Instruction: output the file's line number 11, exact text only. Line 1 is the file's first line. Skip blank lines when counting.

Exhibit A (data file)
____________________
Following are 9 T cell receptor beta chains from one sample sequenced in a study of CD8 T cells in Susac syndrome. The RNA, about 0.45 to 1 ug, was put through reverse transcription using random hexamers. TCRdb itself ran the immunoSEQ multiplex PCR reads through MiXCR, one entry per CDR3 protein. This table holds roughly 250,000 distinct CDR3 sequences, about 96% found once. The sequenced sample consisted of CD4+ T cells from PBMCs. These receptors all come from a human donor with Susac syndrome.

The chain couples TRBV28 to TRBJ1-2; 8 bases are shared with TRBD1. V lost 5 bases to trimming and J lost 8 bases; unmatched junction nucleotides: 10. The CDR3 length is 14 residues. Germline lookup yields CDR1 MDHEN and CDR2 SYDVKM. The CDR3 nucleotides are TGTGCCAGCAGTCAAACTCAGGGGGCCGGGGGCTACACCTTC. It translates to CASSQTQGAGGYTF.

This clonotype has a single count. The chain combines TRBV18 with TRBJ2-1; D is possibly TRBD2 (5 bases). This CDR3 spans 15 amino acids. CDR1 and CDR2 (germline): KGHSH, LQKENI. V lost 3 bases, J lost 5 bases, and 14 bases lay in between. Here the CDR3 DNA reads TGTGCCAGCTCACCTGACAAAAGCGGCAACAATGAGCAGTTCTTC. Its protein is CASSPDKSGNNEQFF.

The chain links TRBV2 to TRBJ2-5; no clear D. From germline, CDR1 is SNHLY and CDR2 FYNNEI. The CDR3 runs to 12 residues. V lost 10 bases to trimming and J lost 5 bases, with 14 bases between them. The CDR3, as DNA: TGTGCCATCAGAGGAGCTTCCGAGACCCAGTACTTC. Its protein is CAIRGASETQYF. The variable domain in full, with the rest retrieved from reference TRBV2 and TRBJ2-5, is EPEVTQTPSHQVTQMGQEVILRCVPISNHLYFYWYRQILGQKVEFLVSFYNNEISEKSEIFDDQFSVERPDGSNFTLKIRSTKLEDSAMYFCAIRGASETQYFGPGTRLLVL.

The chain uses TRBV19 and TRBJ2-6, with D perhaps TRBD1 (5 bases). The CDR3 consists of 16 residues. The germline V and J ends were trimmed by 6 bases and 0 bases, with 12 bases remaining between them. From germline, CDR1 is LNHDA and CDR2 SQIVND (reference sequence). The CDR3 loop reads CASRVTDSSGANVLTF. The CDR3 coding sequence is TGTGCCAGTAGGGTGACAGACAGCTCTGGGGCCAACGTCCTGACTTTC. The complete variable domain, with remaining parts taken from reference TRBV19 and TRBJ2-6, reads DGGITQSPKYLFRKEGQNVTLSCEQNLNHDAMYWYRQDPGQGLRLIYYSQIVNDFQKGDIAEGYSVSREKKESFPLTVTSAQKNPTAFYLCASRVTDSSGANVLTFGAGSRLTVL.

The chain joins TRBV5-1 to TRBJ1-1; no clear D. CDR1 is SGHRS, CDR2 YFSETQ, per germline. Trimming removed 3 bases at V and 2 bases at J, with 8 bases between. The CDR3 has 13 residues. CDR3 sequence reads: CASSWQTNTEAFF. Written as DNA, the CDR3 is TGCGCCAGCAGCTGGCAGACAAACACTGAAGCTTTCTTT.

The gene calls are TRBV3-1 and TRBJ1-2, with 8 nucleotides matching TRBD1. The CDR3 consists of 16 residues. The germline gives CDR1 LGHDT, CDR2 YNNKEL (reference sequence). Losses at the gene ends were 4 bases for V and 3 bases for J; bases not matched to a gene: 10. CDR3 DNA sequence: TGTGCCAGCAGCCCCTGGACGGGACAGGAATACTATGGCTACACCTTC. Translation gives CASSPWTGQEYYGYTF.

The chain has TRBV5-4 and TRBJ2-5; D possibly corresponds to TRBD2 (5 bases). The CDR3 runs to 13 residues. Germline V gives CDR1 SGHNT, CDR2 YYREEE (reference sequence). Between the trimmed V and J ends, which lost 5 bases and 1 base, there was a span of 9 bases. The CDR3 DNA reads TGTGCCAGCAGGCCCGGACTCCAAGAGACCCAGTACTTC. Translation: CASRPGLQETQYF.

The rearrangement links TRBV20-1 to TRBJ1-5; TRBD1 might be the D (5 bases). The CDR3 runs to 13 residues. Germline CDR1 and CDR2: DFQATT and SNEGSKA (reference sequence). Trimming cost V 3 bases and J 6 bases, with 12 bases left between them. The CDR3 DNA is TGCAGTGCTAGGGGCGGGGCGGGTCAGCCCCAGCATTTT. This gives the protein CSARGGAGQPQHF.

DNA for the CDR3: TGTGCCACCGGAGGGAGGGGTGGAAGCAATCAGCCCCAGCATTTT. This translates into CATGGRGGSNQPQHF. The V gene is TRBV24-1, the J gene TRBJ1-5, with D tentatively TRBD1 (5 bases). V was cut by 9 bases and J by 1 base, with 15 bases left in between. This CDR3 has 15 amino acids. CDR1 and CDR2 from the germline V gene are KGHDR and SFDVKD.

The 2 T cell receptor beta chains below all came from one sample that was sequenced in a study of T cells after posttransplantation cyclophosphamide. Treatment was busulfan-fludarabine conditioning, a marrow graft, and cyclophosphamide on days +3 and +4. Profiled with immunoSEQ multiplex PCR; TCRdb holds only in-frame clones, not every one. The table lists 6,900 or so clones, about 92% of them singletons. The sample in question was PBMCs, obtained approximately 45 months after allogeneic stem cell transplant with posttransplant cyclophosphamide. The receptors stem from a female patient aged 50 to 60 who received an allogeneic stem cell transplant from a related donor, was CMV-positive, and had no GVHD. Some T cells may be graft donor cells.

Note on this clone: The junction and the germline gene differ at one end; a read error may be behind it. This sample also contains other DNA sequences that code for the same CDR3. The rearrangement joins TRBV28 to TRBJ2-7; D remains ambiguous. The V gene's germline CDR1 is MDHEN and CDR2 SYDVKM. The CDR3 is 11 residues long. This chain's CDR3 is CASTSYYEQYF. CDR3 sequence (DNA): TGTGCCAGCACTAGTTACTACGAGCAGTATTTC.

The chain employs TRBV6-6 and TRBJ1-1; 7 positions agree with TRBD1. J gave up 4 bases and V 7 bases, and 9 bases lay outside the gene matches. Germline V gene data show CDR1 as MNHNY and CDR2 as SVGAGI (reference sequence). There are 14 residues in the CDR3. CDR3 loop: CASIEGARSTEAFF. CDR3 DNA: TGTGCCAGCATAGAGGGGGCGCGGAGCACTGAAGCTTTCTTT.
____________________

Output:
The 2 T cell receptor beta chains below all came from one sample that was sequenced in a study of T cells after posttransplantation cyclophosphamide. Treatment was busulfan-fludarabine conditioning, a marrow graft, and cyclophosphamide on days +3 and +4. Profiled with immunoSEQ multiplex PCR; TCRdb holds only in-frame clones, not every one. The table lists 6,900 or so clones, about 92% of them singletons. The sample in question was PBMCs, obtained approximately 45 months after allogeneic stem cell transplant with posttransplant cyclophosphamide. The receptors stem from a female patient aged 50 to 60 who received an allogeneic stem cell transplant from a related donor, was CMV-positive, and had no GVHD. Some T cells may be graft donor cells.